The Twins’ signing of the aging Jamey Carroll to be their everyday short stop speaks as much to their desire to add versatility as it does to their lack of Major League ready middle infield talent in the organization. Carroll is likely miscast as a short stop, but he has played significant injuries there in the past, and has plenty of experience at second and third base as well. If Alexi Casilla ever turns into the player the Twins have been hoping he’d be for the last for years, then they could swap Casilla over to short and put Carroll over at his more natural position, second base.
While Minnesota’s offseason has certainly addressed many of their needs for position players, the Twins’ only real pitching acquisition is Jason Marquis, who comes in to give the Twins stability and eat up innings as a starter. The Twins bullpen is essentially Brian Duensing, Glen Perkins, and Matt Capps, plus Rule 5 draftee Terry Doyle, long man/Emergency starter Anthony Swarzak, and their most recent acquisition, the oft injured, flame throwing, Joel Zumaya.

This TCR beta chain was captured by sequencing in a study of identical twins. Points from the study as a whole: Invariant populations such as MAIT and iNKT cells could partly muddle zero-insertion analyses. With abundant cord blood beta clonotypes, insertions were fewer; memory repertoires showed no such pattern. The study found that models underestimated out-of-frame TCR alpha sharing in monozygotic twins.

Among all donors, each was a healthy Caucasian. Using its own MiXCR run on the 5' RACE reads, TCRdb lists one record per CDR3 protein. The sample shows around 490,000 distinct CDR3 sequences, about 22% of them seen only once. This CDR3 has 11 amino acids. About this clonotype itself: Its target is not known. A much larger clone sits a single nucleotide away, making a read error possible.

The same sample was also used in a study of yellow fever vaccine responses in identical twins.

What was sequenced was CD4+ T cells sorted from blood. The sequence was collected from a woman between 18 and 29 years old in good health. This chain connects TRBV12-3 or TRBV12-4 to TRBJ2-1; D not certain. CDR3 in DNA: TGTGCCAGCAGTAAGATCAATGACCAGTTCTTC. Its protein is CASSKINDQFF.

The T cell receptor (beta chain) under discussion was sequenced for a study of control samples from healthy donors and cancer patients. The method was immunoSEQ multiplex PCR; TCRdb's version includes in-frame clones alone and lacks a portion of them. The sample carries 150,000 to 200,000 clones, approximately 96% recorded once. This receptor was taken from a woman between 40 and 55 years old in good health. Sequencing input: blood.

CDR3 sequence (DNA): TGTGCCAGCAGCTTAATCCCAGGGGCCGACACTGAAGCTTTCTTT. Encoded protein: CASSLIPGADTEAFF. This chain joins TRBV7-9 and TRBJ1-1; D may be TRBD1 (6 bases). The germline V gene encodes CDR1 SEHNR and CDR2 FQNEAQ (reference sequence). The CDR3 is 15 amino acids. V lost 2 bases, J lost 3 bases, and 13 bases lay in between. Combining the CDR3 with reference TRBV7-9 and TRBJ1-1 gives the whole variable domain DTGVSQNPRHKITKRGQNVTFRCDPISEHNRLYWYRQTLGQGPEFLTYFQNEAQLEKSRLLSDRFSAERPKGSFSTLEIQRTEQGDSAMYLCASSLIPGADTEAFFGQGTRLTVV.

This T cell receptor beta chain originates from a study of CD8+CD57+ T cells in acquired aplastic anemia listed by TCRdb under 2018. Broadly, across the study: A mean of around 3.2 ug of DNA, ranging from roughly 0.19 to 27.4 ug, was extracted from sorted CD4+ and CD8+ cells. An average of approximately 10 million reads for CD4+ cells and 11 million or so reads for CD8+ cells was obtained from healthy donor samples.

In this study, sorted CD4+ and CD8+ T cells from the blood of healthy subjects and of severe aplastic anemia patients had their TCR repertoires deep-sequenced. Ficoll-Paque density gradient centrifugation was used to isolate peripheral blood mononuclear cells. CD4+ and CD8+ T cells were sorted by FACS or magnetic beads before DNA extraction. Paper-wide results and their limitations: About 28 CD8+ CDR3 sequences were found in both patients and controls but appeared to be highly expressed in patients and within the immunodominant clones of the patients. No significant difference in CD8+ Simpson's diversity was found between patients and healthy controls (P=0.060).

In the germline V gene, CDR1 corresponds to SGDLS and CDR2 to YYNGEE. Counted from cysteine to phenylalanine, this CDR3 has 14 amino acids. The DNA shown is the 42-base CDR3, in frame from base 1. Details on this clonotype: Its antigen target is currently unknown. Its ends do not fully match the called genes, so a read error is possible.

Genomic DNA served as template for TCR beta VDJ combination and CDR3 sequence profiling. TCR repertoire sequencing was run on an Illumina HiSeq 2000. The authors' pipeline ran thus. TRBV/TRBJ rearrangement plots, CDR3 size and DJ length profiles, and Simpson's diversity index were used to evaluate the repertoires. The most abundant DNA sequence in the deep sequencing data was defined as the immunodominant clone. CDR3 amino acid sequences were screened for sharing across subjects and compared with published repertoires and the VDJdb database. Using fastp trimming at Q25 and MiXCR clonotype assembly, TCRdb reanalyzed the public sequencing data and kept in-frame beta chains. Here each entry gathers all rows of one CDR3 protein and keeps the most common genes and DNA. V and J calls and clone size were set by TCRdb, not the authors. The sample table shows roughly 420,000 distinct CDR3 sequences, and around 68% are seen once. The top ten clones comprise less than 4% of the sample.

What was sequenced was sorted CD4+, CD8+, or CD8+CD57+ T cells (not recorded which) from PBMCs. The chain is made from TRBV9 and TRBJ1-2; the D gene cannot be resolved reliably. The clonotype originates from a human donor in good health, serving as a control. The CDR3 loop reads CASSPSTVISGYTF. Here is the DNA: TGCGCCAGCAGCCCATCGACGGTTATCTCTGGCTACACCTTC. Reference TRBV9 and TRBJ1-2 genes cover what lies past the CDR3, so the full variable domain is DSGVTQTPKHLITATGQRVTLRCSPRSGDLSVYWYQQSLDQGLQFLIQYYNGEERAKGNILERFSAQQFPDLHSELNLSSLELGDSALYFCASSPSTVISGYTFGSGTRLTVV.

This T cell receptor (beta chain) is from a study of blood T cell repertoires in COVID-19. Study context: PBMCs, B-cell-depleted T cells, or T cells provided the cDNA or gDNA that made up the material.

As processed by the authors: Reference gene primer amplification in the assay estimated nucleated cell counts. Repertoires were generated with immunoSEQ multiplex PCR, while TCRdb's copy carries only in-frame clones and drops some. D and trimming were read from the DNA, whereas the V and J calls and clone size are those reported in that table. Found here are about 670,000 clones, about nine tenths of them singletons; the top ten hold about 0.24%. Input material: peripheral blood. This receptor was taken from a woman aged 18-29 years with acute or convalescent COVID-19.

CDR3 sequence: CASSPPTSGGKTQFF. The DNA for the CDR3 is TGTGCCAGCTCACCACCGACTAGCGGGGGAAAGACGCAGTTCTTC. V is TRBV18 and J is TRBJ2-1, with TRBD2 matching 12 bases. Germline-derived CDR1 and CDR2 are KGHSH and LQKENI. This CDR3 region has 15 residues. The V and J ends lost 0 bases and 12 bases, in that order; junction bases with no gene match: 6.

Given the Twins’ reduced payroll in 2012 ($100 million, down from nearly $115 million a year ago) the front office did a nice job filling the holes of free agency. There are rumors out there that the Twins may still be looking to add another starting pitcher, which would certainly push the Twins over their projected 2012 budget, and leave someone like Nick Blackburn on the outside looking in.
4. Building off of the previous question, what is the general confidence level in the team moving forward?
I think Twins fans are cautiously optimistic heading into 2012. After nearly a decade long run competing for the AL Central crown, last year seems like an anomaly and many fans still think the Twins have an outside chance to contend again in 2012. If the team can stay healthy and catch all the right breaks that is not too far-fetched, but this is basically the same team that lost 99 games a season ago, with the same rotation, the same question marks in the bullpen, and with health concerns for two of their biggest stars.